King Features Syndicate, home to some of the world’s most popular entertainment characters, today announced a new comics collection in development: The Animator’s Attic, celebrating the shared history of comics and animation by inviting animators to share a sample of the comics and cartoons they created before becoming well-known animators.
The company is sending a delegation to next week’s Annecy International Animation Film Festival to meet with animators in search of additional participants for this visual storytelling showcase. Ahead of the big show, King Features’ President CJ Kettler and Editorial Director of Comics Tea Fougner shared some wisdom from their inkwells of experience:
Animation Magazine: What was the spark that got King Features started on The Animator’s Attic showcase? How long has it been in the works?
CJ Kettler: As we were completing production on the first season of The Cuphead Show!, we were hearing from so many of the creative team that comics were the spark that first made them interested in animation. No doubt, there is direct correlation if not an evolution between the animation and comics industries, and we think we can bridge that at King Features. We are also avid followers of the animation community on Twitter and have seen some early illustrations from animators that are just amazing. By creating this new Animator’s Attic concept, we feel we can both provide a way for animators to showcase their early inspirations and provide fans with an incredible look at the comic inspirations that paved the way for the animators working on shows that have hbecome part of pop culture.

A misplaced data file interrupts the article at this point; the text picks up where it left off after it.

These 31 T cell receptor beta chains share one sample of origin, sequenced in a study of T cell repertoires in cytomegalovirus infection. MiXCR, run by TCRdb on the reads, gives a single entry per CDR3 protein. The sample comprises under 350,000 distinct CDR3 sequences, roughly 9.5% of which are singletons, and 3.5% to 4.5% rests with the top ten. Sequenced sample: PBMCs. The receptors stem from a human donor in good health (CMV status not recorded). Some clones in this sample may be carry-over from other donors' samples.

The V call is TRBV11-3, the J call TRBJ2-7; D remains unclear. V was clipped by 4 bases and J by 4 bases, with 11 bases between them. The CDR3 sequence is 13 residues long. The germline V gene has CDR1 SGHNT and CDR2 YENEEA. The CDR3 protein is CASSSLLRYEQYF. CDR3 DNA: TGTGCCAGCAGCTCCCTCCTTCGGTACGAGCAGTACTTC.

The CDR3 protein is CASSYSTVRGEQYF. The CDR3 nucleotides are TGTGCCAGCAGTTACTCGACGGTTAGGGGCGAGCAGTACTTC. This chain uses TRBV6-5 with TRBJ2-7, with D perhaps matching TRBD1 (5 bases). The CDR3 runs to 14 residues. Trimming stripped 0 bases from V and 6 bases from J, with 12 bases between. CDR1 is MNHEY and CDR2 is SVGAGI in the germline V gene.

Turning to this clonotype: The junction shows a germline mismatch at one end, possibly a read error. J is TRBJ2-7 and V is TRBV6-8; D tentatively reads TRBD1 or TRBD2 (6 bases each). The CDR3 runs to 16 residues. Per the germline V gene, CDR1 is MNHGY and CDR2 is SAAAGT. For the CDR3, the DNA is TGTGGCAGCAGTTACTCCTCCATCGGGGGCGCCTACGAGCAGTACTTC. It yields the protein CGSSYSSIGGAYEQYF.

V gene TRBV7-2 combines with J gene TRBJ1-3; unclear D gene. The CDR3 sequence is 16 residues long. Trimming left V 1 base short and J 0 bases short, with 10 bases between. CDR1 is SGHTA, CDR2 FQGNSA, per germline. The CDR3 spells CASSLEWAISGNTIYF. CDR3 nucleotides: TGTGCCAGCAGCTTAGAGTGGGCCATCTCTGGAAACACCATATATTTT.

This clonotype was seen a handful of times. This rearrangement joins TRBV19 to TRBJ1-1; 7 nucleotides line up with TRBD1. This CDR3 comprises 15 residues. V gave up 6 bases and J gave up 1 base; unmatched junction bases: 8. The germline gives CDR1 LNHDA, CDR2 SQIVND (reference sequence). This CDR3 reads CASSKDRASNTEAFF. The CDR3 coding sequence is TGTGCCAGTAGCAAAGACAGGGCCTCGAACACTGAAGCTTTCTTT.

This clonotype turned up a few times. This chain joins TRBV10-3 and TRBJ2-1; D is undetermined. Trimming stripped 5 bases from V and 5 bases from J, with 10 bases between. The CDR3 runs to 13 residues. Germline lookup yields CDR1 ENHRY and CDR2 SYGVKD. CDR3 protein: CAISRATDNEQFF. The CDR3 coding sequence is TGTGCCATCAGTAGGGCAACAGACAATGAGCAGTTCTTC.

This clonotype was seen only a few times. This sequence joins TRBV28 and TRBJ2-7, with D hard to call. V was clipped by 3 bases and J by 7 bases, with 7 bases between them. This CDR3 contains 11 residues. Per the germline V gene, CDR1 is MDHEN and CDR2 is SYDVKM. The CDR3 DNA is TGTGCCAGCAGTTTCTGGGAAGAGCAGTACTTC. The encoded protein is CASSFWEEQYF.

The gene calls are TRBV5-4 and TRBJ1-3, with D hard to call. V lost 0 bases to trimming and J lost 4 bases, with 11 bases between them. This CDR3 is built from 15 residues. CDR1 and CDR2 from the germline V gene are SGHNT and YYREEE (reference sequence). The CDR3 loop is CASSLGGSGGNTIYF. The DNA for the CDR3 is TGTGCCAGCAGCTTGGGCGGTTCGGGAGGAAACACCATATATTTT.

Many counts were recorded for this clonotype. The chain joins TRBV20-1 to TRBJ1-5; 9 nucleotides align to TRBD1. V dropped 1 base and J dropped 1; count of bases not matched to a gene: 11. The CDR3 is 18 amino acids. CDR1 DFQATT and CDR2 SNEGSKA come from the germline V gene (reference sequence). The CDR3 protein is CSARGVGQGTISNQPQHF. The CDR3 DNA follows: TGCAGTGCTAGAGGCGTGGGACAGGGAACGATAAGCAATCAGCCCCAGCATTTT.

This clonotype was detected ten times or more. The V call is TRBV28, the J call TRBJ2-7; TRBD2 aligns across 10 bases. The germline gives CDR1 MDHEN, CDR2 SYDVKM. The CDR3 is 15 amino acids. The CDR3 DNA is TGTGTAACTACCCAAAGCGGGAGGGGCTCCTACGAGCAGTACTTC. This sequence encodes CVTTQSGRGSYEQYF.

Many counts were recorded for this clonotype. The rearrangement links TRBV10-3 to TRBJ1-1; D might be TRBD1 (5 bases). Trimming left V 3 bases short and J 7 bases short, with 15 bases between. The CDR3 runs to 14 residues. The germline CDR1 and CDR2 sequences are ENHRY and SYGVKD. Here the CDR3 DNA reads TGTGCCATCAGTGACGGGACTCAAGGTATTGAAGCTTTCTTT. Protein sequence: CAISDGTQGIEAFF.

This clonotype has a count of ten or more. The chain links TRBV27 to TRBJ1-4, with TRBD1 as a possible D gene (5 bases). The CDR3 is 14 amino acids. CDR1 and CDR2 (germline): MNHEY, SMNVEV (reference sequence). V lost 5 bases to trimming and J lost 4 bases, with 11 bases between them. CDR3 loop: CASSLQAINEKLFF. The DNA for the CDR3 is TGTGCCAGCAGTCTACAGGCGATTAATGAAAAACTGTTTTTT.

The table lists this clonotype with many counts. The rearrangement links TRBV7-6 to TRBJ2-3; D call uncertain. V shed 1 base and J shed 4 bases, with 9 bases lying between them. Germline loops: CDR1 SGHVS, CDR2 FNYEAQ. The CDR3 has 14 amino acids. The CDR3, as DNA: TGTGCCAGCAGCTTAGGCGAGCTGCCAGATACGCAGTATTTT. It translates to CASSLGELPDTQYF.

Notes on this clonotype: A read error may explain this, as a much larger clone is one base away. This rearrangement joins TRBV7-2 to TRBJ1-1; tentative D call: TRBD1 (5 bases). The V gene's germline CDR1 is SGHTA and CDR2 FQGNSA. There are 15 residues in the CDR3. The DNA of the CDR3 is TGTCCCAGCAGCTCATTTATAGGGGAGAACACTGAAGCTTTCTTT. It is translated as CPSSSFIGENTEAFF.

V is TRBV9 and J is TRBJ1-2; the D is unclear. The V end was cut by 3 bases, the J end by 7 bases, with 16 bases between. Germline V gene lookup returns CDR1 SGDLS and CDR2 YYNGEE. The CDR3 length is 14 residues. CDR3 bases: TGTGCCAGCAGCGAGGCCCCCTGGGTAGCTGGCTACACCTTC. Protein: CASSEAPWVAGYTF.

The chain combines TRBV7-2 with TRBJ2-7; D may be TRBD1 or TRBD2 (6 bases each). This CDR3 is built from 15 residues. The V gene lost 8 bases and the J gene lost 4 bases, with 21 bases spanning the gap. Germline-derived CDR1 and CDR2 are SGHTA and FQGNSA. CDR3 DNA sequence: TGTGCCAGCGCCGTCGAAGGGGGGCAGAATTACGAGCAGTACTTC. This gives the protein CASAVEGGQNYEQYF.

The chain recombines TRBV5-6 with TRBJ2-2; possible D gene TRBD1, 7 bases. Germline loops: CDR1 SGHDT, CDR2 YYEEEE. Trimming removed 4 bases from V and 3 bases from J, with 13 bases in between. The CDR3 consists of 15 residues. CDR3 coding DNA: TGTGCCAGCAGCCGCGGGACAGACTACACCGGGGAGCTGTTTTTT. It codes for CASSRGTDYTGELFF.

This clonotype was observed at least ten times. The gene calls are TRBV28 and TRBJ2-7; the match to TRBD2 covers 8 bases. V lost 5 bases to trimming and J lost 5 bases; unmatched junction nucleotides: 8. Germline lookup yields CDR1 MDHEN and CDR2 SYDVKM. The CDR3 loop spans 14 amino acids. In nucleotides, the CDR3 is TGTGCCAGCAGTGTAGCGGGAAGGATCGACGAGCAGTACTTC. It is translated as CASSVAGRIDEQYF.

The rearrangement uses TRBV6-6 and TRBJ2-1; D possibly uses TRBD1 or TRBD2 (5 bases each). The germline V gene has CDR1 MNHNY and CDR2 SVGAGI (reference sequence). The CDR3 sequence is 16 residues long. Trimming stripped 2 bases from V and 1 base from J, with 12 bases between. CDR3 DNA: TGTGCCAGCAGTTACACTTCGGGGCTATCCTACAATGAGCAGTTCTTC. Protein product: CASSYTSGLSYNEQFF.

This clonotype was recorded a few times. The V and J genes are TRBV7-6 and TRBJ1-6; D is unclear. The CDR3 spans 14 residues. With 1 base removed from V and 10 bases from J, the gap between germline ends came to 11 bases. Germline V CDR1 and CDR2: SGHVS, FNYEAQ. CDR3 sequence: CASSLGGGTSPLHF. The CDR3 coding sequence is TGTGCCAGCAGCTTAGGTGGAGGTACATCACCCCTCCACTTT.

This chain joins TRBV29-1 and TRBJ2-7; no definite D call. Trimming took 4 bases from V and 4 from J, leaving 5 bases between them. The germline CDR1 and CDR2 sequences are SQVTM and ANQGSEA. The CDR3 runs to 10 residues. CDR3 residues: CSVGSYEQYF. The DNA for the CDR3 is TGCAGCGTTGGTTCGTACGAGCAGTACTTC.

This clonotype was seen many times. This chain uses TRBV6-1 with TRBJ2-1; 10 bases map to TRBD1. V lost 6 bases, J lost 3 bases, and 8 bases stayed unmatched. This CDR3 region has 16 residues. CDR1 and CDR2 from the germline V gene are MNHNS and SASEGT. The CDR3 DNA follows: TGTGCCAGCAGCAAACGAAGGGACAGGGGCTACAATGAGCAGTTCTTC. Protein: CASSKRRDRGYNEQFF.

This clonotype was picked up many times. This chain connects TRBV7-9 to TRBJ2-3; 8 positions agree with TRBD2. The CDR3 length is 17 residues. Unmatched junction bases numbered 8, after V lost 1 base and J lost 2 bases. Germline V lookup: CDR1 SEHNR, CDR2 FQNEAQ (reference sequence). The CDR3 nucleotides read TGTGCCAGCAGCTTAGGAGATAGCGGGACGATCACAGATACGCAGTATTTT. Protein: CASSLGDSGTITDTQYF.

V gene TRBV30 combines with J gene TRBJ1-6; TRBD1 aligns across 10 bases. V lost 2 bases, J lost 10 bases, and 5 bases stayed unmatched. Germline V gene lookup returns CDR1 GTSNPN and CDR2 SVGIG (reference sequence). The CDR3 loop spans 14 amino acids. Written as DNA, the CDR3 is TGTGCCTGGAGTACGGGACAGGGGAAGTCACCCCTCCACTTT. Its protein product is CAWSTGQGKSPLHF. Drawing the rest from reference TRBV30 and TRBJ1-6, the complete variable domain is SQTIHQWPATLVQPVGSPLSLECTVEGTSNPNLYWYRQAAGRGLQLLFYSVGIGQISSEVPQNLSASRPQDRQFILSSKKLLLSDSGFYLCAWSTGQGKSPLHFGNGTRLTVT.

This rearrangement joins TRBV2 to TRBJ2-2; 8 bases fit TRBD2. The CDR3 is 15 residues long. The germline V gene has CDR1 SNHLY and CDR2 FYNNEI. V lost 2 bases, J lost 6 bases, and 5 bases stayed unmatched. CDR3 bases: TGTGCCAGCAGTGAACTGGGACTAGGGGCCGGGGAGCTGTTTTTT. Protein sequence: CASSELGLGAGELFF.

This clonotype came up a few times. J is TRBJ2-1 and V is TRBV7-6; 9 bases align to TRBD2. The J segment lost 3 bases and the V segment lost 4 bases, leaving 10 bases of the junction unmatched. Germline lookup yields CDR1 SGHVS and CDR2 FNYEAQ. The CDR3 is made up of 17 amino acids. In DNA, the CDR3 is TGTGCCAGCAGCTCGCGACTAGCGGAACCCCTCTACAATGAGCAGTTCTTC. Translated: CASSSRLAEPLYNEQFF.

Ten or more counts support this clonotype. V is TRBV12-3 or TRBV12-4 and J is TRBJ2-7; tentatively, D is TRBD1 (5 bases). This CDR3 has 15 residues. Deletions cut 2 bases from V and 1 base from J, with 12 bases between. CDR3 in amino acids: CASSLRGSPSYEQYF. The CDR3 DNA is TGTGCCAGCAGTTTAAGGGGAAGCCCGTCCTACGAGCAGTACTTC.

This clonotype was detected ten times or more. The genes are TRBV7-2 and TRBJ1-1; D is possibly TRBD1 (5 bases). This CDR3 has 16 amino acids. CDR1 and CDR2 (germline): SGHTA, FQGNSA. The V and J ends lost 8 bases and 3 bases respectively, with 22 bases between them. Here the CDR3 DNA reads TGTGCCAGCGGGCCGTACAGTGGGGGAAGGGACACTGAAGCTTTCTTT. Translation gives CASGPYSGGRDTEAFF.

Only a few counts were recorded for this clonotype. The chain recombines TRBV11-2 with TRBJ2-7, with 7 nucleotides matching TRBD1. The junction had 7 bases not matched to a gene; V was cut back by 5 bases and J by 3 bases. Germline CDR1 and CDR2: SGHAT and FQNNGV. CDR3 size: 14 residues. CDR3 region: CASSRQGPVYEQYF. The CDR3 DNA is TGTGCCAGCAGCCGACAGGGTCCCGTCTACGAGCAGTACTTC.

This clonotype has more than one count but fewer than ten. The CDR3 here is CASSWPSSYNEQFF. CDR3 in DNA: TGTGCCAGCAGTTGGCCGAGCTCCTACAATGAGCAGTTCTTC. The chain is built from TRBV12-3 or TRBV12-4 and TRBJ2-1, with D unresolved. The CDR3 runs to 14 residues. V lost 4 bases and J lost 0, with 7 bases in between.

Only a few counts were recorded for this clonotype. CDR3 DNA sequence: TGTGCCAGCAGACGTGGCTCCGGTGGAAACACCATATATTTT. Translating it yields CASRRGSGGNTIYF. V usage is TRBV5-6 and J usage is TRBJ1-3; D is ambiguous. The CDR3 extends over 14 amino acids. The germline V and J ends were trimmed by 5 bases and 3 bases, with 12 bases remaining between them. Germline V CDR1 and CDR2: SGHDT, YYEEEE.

At this time, can you reveal any of the artists participating in the collection?
Kettler: We are just finalizing some early agreements, that we hope to reveal in the coming weeks. But this is an open call to action to invite animators to go to their attics — or basements, or home offices — and unearth their hidden gems that deserve to be comic fans everywhere.
Who are some of your favorite animators who also make comics?
Tea Fougner: This is a tough one! So many! If you go back in history, some of the pioneers of animation were also cartoonists. I have a special place in my heart for Winsor McCay’s Gertie the Dinosaur, especially, and I’d be remiss if I didn’t mention Joe Oriolo, who worked on both comics and animation for Felix the Cat!
Looking at current animation professionals, Hamish Steele (the upcoming Dead End: Paranormal Park) is one of my favorite cartoonists working in animation. I’m also a big fan of Shan Horan, who is a cartoonist, storyboard artist and background painter. And I’d be remiss if I didn’t mention amazing animation writers like Taneka Stotts (Pinecone & Pony) and ND Stevenson (She-Ra and the Princesses of Power) who both got their start in webcomics!
Would you say that working in comics creates stronger animators (or vice versa)?